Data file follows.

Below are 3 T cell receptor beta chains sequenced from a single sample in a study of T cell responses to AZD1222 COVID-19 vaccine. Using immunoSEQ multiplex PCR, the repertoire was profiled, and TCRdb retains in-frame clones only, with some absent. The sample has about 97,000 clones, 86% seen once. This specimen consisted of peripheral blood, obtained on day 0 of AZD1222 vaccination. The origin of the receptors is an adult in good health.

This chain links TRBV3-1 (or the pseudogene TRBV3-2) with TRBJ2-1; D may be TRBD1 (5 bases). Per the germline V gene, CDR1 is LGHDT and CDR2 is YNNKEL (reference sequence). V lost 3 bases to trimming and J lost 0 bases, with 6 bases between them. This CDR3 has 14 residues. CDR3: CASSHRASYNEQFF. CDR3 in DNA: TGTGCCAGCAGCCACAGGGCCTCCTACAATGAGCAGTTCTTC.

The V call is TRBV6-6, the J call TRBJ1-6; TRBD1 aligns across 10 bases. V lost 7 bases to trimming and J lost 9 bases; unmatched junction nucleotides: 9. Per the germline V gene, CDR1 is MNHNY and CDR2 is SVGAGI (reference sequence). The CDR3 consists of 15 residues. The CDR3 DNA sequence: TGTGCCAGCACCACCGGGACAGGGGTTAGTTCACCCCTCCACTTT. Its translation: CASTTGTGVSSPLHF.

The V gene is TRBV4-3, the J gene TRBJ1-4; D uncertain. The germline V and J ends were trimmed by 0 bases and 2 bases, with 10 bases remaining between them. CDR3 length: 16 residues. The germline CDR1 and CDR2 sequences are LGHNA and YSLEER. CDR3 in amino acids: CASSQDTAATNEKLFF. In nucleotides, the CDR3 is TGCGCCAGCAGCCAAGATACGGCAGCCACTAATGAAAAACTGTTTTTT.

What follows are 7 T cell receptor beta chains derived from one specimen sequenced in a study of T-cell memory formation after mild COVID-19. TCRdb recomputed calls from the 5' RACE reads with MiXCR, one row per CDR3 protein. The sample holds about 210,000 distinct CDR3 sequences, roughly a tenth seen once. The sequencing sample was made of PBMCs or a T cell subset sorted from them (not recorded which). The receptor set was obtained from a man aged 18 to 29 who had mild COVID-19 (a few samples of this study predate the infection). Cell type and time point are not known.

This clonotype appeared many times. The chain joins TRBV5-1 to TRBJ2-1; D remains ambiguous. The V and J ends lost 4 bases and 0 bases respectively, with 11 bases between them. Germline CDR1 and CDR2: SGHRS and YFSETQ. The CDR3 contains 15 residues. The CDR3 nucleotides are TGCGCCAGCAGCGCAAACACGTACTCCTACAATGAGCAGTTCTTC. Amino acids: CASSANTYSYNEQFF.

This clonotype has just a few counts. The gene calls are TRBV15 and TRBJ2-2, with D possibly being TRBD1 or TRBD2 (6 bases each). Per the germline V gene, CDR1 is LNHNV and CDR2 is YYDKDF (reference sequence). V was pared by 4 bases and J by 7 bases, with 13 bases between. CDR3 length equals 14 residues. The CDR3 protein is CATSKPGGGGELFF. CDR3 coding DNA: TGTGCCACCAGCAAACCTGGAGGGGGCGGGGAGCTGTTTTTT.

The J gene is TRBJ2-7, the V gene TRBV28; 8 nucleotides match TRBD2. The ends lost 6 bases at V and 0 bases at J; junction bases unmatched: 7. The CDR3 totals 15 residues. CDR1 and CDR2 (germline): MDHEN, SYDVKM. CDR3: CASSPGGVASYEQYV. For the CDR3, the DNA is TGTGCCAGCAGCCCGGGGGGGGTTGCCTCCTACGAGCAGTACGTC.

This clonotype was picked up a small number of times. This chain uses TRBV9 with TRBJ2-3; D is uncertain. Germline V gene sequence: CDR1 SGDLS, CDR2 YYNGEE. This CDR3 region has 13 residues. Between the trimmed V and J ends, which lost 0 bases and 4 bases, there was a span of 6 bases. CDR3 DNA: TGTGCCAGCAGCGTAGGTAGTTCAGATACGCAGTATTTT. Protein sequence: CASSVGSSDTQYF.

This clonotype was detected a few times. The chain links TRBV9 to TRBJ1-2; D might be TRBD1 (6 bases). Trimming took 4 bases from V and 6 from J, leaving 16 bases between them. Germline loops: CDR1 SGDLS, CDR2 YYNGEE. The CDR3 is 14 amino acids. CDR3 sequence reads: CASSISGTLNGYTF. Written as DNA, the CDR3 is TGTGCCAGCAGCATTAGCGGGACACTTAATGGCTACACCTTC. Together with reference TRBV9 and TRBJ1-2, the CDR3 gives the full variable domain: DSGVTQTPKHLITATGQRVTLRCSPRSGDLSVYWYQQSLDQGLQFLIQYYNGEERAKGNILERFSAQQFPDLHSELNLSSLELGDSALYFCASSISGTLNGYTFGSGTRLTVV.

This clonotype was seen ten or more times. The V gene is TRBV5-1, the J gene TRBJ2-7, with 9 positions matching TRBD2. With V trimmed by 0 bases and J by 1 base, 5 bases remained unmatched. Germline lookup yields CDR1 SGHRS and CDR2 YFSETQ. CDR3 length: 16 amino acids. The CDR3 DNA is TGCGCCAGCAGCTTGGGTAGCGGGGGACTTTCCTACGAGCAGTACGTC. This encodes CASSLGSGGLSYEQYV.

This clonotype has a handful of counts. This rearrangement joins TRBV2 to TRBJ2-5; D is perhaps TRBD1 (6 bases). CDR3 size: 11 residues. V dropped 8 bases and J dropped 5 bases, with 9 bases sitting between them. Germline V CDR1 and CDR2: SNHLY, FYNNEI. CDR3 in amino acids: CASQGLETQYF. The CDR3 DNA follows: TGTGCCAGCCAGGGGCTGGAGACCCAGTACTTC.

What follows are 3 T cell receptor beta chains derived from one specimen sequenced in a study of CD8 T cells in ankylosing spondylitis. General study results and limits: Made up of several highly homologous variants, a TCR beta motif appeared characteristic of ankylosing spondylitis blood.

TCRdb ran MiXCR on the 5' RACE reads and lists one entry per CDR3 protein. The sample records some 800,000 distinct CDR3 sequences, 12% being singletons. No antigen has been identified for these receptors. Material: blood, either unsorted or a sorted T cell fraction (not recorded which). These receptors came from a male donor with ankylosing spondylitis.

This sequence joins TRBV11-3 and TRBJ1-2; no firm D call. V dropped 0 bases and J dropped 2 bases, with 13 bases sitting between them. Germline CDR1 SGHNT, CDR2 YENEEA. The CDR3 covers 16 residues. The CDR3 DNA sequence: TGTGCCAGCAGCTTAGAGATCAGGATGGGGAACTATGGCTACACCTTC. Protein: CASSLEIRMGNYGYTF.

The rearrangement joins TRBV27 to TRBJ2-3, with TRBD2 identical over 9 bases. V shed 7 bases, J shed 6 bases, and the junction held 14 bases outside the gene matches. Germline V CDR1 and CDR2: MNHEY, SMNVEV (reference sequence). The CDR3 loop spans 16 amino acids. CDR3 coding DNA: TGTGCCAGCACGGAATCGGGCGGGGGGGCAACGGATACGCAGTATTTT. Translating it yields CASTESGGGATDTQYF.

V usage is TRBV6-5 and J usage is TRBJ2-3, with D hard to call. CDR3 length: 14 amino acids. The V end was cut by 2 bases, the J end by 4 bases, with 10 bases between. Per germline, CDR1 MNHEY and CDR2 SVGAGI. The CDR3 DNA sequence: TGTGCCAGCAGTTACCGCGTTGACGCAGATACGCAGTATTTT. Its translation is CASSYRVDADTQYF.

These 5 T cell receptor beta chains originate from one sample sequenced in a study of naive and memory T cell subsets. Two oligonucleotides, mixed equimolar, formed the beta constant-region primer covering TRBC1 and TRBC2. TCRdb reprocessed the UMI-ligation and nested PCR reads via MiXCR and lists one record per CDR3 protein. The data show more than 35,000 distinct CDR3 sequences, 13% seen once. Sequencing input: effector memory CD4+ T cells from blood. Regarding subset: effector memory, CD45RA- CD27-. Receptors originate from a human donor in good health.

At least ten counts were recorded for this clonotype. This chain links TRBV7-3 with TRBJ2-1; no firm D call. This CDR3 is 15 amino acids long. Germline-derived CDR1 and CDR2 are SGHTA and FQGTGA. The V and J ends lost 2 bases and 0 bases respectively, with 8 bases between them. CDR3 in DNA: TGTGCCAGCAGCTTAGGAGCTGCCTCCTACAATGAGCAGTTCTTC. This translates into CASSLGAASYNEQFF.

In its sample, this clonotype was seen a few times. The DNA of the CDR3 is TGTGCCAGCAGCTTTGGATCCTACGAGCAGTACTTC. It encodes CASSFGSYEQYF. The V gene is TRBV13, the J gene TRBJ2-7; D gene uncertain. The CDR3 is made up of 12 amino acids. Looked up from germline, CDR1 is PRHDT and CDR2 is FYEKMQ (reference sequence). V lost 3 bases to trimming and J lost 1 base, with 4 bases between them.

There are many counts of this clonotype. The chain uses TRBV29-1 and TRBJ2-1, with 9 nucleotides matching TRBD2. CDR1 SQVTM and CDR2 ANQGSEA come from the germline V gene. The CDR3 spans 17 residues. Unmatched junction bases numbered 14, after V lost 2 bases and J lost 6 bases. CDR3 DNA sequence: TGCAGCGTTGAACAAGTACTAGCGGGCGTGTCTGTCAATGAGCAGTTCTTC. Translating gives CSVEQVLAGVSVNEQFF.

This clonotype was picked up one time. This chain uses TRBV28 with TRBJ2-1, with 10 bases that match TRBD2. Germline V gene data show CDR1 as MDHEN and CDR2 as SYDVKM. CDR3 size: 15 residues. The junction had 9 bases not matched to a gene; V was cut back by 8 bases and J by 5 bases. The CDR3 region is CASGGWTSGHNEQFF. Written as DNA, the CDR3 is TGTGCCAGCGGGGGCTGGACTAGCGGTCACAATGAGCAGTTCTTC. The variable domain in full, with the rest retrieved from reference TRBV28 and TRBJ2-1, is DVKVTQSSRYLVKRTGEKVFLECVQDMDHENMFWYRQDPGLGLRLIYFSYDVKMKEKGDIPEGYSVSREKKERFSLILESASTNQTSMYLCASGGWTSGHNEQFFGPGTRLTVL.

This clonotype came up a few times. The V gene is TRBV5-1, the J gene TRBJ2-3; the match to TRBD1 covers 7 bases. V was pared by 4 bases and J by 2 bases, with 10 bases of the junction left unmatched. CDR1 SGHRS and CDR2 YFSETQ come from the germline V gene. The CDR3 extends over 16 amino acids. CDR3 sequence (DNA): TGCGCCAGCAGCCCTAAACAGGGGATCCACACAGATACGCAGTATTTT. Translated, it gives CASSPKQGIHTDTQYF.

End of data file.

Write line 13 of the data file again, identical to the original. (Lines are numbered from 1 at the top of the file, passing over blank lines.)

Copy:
What follows are 3 T cell receptor beta chains derived from one specimen sequenced in a study of CD8 T cells in ankylosing spondylitis. General study results and limits: Made up of several highly homologous variants, a TCR beta motif appeared characteristic of ankylosing spondylitis blood.